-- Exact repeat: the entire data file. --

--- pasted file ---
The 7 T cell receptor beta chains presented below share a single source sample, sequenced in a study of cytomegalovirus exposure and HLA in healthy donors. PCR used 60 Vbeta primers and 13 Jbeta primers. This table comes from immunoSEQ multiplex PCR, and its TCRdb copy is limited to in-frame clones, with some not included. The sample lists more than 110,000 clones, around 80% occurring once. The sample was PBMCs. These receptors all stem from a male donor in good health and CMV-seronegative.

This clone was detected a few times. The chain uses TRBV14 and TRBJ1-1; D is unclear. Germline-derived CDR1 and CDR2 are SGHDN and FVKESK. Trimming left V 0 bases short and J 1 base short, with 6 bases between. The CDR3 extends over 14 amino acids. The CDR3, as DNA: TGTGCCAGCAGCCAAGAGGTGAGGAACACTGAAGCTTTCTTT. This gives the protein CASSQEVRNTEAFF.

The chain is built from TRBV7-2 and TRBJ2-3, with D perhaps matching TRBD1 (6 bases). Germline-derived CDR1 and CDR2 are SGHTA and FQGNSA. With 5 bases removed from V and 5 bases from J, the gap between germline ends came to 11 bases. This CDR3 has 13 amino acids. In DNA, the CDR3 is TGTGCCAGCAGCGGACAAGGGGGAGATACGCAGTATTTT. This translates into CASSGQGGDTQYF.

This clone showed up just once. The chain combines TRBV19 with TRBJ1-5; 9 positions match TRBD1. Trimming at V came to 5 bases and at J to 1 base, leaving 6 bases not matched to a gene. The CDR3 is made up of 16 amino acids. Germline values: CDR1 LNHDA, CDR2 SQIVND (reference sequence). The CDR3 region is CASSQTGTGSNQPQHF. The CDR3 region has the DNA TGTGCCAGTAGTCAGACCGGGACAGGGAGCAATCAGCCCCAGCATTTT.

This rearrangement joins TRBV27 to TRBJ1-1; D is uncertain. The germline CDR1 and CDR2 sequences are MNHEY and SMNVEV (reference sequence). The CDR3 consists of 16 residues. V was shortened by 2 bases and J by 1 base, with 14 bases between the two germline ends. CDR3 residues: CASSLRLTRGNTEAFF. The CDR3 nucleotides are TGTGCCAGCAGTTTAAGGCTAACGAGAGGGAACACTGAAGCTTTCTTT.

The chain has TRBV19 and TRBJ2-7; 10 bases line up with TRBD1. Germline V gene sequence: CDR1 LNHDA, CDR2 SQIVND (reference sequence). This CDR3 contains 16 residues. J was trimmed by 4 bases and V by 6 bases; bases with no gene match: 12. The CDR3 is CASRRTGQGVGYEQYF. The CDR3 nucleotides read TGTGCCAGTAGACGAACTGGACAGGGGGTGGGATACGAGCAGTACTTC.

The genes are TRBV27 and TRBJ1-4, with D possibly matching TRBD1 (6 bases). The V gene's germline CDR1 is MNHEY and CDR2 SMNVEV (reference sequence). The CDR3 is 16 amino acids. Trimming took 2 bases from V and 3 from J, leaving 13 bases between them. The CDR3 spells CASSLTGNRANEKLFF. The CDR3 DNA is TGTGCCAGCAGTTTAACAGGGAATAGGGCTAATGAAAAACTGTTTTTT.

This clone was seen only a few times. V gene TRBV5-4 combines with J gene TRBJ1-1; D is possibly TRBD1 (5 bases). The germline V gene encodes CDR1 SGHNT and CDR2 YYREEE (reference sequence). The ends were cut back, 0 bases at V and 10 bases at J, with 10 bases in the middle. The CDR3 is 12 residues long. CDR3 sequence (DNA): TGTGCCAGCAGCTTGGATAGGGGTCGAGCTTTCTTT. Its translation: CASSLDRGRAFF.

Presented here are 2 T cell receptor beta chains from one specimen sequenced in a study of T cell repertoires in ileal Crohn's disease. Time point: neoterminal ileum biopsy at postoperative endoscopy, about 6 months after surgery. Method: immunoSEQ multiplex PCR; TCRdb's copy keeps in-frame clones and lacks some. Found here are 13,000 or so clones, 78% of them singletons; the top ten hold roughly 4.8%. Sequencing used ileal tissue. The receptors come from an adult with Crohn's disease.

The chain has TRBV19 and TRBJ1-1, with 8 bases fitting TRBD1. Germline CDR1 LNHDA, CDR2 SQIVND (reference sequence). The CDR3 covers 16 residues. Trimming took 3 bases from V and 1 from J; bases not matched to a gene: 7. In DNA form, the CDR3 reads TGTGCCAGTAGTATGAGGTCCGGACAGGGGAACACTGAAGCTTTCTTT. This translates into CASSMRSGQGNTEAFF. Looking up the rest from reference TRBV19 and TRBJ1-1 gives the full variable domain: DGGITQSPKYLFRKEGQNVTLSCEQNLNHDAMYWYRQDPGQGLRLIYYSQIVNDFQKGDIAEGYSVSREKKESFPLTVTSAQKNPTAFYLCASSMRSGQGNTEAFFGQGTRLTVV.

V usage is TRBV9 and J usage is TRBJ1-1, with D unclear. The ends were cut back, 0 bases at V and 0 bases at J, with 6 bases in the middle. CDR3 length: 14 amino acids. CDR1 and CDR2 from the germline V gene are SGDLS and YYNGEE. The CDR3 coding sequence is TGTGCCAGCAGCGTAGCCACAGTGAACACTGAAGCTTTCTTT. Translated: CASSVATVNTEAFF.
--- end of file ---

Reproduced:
The 7 T cell receptor beta chains presented below share a single source sample, sequenced in a study of cytomegalovirus exposure and HLA in healthy donors. PCR used 60 Vbeta primers and 13 Jbeta primers. This table comes from immunoSEQ multiplex PCR, and its TCRdb copy is limited to in-frame clones, with some not included. The sample lists more than 110,000 clones, around 80% occurring once. The sample was PBMCs. These receptors all stem from a male donor in good health and CMV-seronegative.

This clone was detected a few times. The chain uses TRBV14 and TRBJ1-1; D is unclear. Germline-derived CDR1 and CDR2 are SGHDN and FVKESK. Trimming left V 0 bases short and J 1 base short, with 6 bases between. The CDR3 extends over 14 amino acids. The CDR3, as DNA: TGTGCCAGCAGCCAAGAGGTGAGGAACACTGAAGCTTTCTTT. This gives the protein CASSQEVRNTEAFF.

The chain is built from TRBV7-2 and TRBJ2-3, with D perhaps matching TRBD1 (6 bases). Germline-derived CDR1 and CDR2 are SGHTA and FQGNSA. With 5 bases removed from V and 5 bases from J, the gap between germline ends came to 11 bases. This CDR3 has 13 amino acids. In DNA, the CDR3 is TGTGCCAGCAGCGGACAAGGGGGAGATACGCAGTATTTT. This translates into CASSGQGGDTQYF.

This clone showed up just once. The chain combines TRBV19 with TRBJ1-5; 9 positions match TRBD1. Trimming at V came to 5 bases and at J to 1 base, leaving 6 bases not matched to a gene. The CDR3 is made up of 16 amino acids. Germline values: CDR1 LNHDA, CDR2 SQIVND (reference sequence). The CDR3 region is CASSQTGTGSNQPQHF. The CDR3 region has the DNA TGTGCCAGTAGTCAGACCGGGACAGGGAGCAATCAGCCCCAGCATTTT.

This rearrangement joins TRBV27 to TRBJ1-1; D is uncertain. The germline CDR1 and CDR2 sequences are MNHEY and SMNVEV (reference sequence). The CDR3 consists of 16 residues. V was shortened by 2 bases and J by 1 base, with 14 bases between the two germline ends. CDR3 residues: CASSLRLTRGNTEAFF. The CDR3 nucleotides are TGTGCCAGCAGTTTAAGGCTAACGAGAGGGAACACTGAAGCTTTCTTT.

The chain has TRBV19 and TRBJ2-7; 10 bases line up with TRBD1. Germline V gene sequence: CDR1 LNHDA, CDR2 SQIVND (reference sequence). This CDR3 contains 16 residues. J was trimmed by 4 bases and V by 6 bases; bases with no gene match: 12. The CDR3 is CASRRTGQGVGYEQYF. The CDR3 nucleotides read TGTGCCAGTAGACGAACTGGACAGGGGGTGGGATACGAGCAGTACTTC.

The genes are TRBV27 and TRBJ1-4, with D possibly matching TRBD1 (6 bases). The V gene's germline CDR1 is MNHEY and CDR2 SMNVEV (reference sequence). The CDR3 is 16 amino acids. Trimming took 2 bases from V and 3 from J, leaving 13 bases between them. The CDR3 spells CASSLTGNRANEKLFF. The CDR3 DNA is TGTGCCAGCAGTTTAACAGGGAATAGGGCTAATGAAAAACTGTTTTTT.

This clone was seen only a few times. V gene TRBV5-4 combines with J gene TRBJ1-1; D is possibly TRBD1 (5 bases). The germline V gene encodes CDR1 SGHNT and CDR2 YYREEE (reference sequence). The ends were cut back, 0 bases at V and 10 bases at J, with 10 bases in the middle. The CDR3 is 12 residues long. CDR3 sequence (DNA): TGTGCCAGCAGCTTGGATAGGGGTCGAGCTTTCTTT. Its translation: CASSLDRGRAFF.

Presented here are 2 T cell receptor beta chains from one specimen sequenced in a study of T cell repertoires in ileal Crohn's disease. Time point: neoterminal ileum biopsy at postoperative endoscopy, about 6 months after surgery. Method: immunoSEQ multiplex PCR; TCRdb's copy keeps in-frame clones and lacks some. Found here are 13,000 or so clones, 78% of them singletons; the top ten hold roughly 4.8%. Sequencing used ileal tissue. The receptors come from an adult with Crohn's disease.

The chain has TRBV19 and TRBJ1-1, with 8 bases fitting TRBD1. Germline CDR1 LNHDA, CDR2 SQIVND (reference sequence). The CDR3 covers 16 residues. Trimming took 3 bases from V and 1 from J; bases not matched to a gene: 7. In DNA form, the CDR3 reads TGTGCCAGTAGTATGAGGTCCGGACAGGGGAACACTGAAGCTTTCTTT. This translates into CASSMRSGQGNTEAFF. Looking up the rest from reference TRBV19 and TRBJ1-1 gives the full variable domain: DGGITQSPKYLFRKEGQNVTLSCEQNLNHDAMYWYRQDPGQGLRLIYYSQIVNDFQKGDIAEGYSVSREKKESFPLTVTSAQKNPTAFYLCASSMRSGQGNTEAFFGQGTRLTVV.

V usage is TRBV9 and J usage is TRBJ1-1, with D unclear. The ends were cut back, 0 bases at V and 0 bases at J, with 6 bases in the middle. CDR3 length: 14 amino acids. CDR1 and CDR2 from the germline V gene are SGDLS and YYNGEE. The CDR3 coding sequence is TGTGCCAGCAGCGTAGCCACAGTGAACACTGAAGCTTTCTTT. Translated: CASSVATVNTEAFF.